By taking steps outside the confines of their own facilities, more and more hospitals have been able to keep their asthmatic patients from showing up at their emergency rooms as often.
But ironically, programs aimed at improving asthmatic patient's quality of life may be hurting these hospitals' bottom line.
Children's Hospital in Boston is one of several in the nation that run home intervention programs for children with asthma. They help parents learn more about the condition, administer medications properly and clean homes of dust and other irritants that can trigger reactions in children with the condition.
"It's designed to address some of the problems the hospital was seeing in terms of certain kids with more severe asthma or other issues, repeatedly coming into the emergency room or being hospitalized," said Susan Sommer, a nurse at Children's who works in the program, called the Community Asthma Initiative.
"If we can reduce exposure to those triggers, kids are going to be healthier and may possibly need less medication because they're not being exposed to as many allergen," she said.
But while these programs improve quality of life for the children and lower the number of hospitalizations and visits to the ER, they also may create a revenue problem at the hospital, as they lose a source of admissions and typically are not paid for the interventions themselves.
"An empty hospital bed is a revenue loss, and asthma is Children's Hospital's leading source of admissions," wrote Dr. Atul Gawande of the program in the April 5 issue of The New Yorker. "Under the current system, this sensible program could threaten to bankrupt it. So far, neither the government nor the insurance companies have figured out a solution."
Dr. Shari Nethersole, a pediatrician at Children's and the medical director for community health said the program was started in late 2005 using philanthropic funds as well as a grant from the Centers for Disease Control and Prevention.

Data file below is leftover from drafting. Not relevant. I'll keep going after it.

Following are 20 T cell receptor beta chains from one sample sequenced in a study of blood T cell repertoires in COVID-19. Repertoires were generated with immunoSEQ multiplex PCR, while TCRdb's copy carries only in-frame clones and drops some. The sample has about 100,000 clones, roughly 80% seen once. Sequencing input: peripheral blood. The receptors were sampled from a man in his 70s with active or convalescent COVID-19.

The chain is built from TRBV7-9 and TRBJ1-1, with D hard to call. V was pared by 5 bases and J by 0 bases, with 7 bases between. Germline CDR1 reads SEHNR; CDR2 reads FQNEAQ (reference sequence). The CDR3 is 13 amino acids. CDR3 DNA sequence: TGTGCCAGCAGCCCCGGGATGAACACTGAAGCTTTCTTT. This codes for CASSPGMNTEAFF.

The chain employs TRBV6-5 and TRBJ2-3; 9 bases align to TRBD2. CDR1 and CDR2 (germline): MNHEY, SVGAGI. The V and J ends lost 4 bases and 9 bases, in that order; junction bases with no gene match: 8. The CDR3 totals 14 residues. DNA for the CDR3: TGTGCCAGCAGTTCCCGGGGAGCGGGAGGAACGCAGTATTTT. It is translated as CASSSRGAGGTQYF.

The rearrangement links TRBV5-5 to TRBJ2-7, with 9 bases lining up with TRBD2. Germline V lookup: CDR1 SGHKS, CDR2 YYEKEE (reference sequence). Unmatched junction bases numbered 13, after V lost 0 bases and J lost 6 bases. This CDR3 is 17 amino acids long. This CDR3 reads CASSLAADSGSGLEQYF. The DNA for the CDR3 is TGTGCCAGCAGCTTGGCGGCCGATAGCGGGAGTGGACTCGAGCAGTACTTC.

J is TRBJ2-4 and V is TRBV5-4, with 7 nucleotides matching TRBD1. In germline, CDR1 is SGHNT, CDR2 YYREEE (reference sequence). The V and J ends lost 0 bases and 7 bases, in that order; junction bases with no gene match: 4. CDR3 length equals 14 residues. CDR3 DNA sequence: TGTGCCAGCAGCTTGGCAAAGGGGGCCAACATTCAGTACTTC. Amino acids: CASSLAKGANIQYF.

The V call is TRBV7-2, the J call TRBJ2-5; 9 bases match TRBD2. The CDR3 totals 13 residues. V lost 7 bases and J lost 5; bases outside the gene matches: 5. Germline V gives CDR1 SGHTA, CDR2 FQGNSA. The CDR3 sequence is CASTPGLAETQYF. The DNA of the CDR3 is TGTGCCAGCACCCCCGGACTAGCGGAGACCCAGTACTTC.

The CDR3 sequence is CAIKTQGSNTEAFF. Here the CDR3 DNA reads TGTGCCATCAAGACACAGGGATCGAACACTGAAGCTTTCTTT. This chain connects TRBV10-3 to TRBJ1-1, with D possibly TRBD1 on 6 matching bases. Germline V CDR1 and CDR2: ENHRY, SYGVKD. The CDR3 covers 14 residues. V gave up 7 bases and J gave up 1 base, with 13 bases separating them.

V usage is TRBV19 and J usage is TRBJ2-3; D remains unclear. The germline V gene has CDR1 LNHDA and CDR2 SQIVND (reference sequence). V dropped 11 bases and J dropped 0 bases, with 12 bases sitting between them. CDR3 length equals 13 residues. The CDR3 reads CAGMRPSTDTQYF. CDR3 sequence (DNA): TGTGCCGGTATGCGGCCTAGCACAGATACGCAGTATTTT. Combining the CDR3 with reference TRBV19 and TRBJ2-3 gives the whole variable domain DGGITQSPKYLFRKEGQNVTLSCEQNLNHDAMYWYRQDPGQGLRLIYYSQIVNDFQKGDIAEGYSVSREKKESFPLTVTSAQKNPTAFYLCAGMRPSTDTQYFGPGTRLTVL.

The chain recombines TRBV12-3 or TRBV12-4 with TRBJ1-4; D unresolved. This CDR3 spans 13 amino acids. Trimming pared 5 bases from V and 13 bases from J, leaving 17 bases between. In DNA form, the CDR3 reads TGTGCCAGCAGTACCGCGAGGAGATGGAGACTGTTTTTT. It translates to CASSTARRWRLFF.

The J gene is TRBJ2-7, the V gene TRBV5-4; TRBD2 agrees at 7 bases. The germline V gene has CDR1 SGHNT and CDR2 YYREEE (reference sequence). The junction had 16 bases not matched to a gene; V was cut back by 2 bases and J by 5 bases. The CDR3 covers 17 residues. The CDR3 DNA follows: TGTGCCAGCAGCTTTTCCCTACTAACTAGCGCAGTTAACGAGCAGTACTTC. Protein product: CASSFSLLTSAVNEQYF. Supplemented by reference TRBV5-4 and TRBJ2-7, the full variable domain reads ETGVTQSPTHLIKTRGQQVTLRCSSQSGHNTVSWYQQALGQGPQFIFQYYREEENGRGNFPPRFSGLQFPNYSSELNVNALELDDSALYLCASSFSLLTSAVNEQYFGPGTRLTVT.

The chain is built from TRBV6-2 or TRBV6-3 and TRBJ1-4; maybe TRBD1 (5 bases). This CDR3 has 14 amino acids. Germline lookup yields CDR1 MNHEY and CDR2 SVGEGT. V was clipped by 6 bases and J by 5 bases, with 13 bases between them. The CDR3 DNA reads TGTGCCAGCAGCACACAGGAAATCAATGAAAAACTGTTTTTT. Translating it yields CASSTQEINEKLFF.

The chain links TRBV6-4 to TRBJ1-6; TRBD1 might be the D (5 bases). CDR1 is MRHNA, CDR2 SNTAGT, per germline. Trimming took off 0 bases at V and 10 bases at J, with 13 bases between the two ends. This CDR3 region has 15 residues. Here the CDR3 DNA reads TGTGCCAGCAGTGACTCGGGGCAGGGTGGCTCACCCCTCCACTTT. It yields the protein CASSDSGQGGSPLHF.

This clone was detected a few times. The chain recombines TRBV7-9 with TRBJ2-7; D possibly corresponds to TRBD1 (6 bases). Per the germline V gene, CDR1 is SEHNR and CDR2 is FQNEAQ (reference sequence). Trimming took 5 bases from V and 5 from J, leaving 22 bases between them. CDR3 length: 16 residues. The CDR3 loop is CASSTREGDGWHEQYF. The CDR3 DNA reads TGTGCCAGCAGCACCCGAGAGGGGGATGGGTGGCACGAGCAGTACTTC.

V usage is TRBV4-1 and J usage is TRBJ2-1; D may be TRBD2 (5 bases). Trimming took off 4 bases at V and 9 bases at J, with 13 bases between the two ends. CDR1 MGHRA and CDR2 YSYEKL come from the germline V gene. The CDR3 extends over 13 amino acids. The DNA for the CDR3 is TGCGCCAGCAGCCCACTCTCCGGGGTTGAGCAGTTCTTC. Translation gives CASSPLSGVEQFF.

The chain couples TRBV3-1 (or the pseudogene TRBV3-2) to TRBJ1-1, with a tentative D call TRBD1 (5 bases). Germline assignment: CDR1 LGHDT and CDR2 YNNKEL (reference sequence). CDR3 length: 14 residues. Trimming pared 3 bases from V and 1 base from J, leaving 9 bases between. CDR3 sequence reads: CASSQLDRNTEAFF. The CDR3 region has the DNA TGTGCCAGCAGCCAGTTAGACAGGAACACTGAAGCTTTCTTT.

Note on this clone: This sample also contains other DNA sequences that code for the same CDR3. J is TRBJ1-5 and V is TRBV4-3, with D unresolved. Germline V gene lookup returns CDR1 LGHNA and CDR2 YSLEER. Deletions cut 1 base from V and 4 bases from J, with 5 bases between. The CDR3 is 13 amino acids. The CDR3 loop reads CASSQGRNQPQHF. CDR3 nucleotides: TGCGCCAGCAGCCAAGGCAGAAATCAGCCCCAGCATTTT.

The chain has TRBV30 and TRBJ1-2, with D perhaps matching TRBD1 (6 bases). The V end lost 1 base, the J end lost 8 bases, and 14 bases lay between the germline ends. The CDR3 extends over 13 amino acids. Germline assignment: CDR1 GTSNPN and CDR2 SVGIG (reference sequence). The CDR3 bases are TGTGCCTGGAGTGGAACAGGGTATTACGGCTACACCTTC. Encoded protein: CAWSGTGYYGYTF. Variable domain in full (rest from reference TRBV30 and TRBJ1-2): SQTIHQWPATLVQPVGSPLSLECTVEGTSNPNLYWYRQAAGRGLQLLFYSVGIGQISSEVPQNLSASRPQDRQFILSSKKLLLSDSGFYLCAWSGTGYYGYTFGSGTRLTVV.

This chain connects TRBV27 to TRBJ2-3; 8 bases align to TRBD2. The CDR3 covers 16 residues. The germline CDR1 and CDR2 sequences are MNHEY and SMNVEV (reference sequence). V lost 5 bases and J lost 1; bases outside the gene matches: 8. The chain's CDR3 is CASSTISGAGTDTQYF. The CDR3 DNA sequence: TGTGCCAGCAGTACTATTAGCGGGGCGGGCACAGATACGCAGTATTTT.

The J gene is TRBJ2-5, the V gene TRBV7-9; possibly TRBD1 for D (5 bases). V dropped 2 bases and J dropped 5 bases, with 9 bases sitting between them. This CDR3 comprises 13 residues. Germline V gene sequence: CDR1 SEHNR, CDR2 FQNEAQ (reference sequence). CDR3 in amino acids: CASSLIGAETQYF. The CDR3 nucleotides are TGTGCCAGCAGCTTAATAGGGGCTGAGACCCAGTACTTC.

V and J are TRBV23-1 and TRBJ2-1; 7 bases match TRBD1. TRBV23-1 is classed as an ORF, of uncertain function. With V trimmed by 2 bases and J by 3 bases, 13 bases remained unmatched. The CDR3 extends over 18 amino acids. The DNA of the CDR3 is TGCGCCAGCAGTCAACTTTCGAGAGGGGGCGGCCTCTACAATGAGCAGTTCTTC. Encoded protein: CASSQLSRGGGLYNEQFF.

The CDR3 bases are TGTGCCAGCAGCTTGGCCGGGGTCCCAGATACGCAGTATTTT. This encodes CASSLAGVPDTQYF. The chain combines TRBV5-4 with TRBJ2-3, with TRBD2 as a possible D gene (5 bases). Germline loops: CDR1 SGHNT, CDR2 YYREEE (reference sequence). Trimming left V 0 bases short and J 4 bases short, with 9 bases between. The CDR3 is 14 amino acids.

She predicts that the asthma program would not bankrupt Children's. At the same time, Nethersole said funding has proven to be a challenge. Just one small insurer in Boston pays for the home visits, and Medicaid, which accounts for the insurance of over 70 percent of the children, does not cover them at all.
"Our CDC grant runs out in another year and a half, two years," said Nethersole, explaining that it is unclear where funding will come from after that time.
While it may seem the hospital loses money by providing an extra service for its asthma patients, Nethersole said it isn't entirely clear that this will continue to be the case in the long run.
She noted that beds freed up by not having as many asthma patients could make it possible for the hospital to care for patients with more complicated problems.
"Whether the hospital actually loses or doesn't lose money is a very complicated analysis," said Dr. Charles Homer, a pediatrician and CEO of the National Initiative for Children's Healthcare Quality.
He explained that in cases like Children's Hospital in Boston or Children's Hospital of Philadelphia, which runs a similar asthma intervention program, "It's complicated because those are very high intensity places and they can often take care of children with more complicated needs and problems."